• 62. Addressing ConcernsWhy doesn’t anyone know what will be on theMSLs?•Assessment specifications are available at:http://www.ncpublicschools.org/educatoreffect/measures/specifications/•Online module will provide training on how to use rubrics toscore performance tasks 12/18/2012 • page 72
  • 63. Reviewing the Resources 12/18/2012 • page 73
  • 64. Reviewing the Resources• Implementation Guide• Administration Timelines• Assessment Specifications• Guide to Measuring Student Growth• Local Planning Template• Educator Effectiveness Website 12/18/2012 • page 74
  • 65. InformationGeneral Information:http://www.ncpublicschools.org/educatoreffect/State Board of Education:http://stateboard.ncpublicschools.gov/Sample EOC/EOG Items:http://www.ncpublicschools.org/accountability/testing/releasedformsRace to the Top Weekly Update:Send email to michael.yarbrough@dpi.nc.gov to sign upEmail Questions:educatoreffectiveness@dpi.nc.gov 12/18/2012 • page 75
  • 66. The IHE Link • NC Teacher Quality Research • IHE Education Preparation Report Cards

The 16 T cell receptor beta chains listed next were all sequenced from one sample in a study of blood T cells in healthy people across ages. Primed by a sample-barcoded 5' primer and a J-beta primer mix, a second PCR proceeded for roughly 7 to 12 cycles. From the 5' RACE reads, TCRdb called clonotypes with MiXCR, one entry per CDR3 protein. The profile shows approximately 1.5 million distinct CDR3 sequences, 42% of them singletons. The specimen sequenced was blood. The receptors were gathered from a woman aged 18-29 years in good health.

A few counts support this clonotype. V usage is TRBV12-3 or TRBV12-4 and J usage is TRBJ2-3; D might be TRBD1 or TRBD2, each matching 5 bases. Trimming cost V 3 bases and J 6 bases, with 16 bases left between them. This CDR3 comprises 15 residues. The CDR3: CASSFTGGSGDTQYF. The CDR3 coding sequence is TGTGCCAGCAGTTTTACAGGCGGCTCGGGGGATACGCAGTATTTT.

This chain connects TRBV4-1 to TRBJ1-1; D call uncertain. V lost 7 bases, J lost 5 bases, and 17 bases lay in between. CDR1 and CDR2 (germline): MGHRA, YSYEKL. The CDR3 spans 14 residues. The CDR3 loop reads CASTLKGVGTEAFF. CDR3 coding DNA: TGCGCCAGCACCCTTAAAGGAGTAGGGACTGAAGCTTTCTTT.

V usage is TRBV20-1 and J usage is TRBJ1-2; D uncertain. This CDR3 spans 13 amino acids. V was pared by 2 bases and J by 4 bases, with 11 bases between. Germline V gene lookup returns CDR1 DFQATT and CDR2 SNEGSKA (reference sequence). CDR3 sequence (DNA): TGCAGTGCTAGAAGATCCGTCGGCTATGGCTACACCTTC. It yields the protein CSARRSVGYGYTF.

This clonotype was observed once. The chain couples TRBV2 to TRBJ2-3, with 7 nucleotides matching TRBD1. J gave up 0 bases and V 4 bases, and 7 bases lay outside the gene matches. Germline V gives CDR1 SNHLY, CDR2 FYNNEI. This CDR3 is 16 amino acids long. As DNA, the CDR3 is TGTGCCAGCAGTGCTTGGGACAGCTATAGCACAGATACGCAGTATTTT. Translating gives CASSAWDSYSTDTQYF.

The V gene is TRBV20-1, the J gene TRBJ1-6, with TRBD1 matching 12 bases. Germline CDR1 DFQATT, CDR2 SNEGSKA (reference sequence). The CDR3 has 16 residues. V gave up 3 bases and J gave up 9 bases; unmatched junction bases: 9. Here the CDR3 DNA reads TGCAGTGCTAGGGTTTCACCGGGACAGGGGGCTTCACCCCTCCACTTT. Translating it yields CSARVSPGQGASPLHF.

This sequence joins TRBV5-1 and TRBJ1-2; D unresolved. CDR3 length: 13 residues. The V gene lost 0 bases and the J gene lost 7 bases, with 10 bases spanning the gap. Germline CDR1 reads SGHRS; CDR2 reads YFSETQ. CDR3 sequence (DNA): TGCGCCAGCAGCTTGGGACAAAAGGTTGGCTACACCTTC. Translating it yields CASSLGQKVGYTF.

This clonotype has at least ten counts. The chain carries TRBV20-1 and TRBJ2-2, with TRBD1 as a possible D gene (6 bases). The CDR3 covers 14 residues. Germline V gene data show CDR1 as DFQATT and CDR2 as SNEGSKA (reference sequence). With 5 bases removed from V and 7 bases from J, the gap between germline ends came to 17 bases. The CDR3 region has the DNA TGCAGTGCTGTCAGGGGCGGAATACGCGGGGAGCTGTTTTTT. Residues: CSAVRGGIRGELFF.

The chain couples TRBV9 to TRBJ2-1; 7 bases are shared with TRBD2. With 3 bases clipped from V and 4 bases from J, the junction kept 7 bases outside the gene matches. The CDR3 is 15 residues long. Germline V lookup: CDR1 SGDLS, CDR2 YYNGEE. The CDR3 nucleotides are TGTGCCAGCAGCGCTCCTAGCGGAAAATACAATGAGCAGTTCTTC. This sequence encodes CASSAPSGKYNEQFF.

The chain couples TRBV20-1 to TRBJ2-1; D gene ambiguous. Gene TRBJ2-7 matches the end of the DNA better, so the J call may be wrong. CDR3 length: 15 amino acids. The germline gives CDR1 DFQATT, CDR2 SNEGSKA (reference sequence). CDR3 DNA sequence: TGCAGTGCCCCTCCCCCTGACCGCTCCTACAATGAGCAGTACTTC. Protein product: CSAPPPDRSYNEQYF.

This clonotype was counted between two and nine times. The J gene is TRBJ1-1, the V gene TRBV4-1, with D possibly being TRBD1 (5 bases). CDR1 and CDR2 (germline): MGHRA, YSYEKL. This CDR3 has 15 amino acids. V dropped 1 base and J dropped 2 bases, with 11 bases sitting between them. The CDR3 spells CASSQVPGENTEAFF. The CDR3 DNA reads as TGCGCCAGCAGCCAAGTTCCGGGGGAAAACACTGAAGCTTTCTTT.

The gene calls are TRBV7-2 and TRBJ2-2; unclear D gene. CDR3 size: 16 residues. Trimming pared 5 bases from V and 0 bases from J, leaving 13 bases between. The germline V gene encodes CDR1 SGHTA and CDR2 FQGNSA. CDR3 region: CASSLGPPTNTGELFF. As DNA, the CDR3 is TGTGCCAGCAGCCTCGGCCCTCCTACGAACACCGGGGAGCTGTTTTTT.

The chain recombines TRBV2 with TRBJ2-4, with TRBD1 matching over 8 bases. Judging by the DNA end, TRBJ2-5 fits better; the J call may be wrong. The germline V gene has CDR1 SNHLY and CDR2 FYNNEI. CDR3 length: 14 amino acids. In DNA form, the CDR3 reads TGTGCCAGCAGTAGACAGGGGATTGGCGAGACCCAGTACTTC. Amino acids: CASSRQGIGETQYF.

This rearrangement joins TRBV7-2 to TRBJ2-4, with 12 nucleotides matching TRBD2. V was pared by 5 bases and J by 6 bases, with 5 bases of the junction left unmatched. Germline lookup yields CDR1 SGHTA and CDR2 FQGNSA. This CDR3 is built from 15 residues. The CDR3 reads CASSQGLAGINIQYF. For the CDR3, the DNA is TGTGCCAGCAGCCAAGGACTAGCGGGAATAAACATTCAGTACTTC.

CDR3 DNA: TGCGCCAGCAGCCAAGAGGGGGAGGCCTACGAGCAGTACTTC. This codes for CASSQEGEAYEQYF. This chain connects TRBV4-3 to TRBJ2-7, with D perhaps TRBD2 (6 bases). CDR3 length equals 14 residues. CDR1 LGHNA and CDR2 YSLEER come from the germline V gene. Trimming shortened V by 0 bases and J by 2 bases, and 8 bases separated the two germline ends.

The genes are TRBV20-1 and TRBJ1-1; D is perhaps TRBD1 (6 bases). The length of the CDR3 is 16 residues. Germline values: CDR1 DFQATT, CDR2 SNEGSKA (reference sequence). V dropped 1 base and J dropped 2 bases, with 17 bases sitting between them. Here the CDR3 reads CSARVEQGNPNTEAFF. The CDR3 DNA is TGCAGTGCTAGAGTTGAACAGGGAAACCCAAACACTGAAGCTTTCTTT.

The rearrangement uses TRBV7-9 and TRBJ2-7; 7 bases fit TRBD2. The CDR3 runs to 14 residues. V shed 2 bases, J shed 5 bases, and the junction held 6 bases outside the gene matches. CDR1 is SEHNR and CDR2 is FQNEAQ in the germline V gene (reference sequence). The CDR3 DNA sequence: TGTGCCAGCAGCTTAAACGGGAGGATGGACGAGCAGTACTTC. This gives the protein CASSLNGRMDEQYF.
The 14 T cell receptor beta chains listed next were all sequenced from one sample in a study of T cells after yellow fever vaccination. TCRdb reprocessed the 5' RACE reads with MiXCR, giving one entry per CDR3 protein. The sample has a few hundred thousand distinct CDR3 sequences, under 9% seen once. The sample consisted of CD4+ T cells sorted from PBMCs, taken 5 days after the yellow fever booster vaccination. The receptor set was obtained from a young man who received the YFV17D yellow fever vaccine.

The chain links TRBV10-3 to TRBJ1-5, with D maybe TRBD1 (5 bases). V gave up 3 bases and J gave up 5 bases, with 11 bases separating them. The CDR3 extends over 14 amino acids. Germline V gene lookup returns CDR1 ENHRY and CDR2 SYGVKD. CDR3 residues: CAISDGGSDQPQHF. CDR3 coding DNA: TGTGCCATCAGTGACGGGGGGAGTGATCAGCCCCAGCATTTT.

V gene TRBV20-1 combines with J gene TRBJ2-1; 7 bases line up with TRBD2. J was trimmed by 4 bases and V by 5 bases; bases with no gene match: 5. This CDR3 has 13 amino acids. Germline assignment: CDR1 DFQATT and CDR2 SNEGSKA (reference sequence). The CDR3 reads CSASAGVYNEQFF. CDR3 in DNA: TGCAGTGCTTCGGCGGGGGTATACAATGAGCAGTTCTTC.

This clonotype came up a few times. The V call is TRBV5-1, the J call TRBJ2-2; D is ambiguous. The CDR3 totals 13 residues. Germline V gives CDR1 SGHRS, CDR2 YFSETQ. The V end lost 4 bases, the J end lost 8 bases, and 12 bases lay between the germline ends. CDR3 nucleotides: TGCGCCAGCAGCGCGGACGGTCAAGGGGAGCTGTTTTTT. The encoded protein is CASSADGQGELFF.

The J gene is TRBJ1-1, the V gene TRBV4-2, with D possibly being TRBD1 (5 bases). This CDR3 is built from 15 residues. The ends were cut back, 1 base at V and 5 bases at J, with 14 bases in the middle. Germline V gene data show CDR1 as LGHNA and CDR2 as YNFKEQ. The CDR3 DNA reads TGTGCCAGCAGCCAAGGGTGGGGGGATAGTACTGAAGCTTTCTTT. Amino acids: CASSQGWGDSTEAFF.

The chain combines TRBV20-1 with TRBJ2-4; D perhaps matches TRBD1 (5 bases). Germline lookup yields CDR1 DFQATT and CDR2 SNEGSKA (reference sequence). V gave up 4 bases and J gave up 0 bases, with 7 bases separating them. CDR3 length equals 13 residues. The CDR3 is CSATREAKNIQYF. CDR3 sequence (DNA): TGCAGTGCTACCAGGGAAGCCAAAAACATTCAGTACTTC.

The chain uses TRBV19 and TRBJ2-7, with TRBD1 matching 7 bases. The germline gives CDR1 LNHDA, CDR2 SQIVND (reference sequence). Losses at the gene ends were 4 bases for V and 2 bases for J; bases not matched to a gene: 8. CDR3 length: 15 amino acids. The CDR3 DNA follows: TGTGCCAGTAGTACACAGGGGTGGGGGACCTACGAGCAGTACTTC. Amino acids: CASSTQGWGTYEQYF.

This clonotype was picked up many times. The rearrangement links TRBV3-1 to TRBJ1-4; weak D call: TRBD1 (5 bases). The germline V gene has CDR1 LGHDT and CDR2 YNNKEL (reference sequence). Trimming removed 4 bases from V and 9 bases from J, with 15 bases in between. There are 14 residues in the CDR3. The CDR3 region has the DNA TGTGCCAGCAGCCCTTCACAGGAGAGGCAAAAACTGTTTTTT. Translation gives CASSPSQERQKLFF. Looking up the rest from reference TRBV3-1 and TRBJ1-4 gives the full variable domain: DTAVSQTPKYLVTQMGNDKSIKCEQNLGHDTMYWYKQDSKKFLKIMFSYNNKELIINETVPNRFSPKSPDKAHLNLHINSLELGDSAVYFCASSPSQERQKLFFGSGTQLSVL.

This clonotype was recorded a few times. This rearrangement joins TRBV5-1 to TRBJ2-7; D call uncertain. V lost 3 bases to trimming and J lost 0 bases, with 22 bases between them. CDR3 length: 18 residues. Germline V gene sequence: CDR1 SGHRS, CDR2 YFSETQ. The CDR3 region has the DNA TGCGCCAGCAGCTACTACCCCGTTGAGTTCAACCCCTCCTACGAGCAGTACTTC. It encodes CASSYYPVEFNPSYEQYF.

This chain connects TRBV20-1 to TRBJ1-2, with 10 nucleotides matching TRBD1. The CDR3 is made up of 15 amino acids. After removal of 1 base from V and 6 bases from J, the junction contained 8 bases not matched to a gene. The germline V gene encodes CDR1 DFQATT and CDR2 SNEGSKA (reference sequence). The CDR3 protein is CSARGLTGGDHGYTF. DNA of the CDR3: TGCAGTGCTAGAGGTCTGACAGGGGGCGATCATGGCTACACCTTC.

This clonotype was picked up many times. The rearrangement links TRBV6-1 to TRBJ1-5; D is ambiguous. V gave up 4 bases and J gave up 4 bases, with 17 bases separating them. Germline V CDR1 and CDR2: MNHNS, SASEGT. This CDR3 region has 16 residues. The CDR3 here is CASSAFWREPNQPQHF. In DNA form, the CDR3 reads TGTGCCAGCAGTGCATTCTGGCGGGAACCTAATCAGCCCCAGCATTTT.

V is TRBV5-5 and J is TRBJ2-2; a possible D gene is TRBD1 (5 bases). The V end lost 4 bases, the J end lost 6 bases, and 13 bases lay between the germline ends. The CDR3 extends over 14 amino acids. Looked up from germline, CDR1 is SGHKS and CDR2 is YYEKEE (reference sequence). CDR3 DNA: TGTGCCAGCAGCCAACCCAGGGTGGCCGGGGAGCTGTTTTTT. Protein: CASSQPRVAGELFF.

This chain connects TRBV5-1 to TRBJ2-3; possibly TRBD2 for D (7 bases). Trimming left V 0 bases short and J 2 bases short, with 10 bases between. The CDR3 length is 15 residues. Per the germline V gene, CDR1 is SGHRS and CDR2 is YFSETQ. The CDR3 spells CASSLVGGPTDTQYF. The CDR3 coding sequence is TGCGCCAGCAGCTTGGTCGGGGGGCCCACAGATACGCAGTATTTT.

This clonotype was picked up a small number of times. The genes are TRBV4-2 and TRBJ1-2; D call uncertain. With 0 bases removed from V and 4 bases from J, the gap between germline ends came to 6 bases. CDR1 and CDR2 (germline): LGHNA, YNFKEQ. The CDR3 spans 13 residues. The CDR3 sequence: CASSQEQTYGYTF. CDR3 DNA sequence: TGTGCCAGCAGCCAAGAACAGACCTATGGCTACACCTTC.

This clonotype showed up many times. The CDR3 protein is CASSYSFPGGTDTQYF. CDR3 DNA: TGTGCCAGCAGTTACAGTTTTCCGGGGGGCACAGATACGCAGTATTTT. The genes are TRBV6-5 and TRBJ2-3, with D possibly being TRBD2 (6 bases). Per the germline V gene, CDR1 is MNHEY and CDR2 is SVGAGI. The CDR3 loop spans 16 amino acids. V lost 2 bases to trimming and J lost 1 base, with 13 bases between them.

• 67. NCCTQ Teacher PreparationResearch & Policy Briefhttp://www.tqsource.org/publications/TQ_RandP_BriefEvaluatingEffectiveness.pdf
  • 68. AFT & CCSSO Reports• http://www.aft.org/pdfs/highered/raisingthebar2012.pdf• Our Responsibility, Our Promise – CCSSO’s Task Force Report on Educator Preparation and Entry into the Profession – Released December 17th
  • 69. IHE Report Card
  • 70. NC RttT Application Design of IHE report cards that include various data elements, including a measure of how the program graduates impact student learning. Creation of report cards for teacher and principal preparation programs at NC colleges and universities, as well as alternative licensure pathways, such as Teach For America.
  • 71. Intended Uses Teacher and principal preparation programs •Continuous improvement •Self-reflection Local education agencies •Hiring decisions •School-university partnerships Members of the public Future teacher/principal education candidates State Board of Education Possible use of report cards in program approval
  • 72. Guiding PrinciplesAlisa Chapman and David Cooper of theGovernor’s Education TransformationCommission prepared a set of guiding principlesfor the IHE report card design.Principles include recommended data elementsand data collection processes.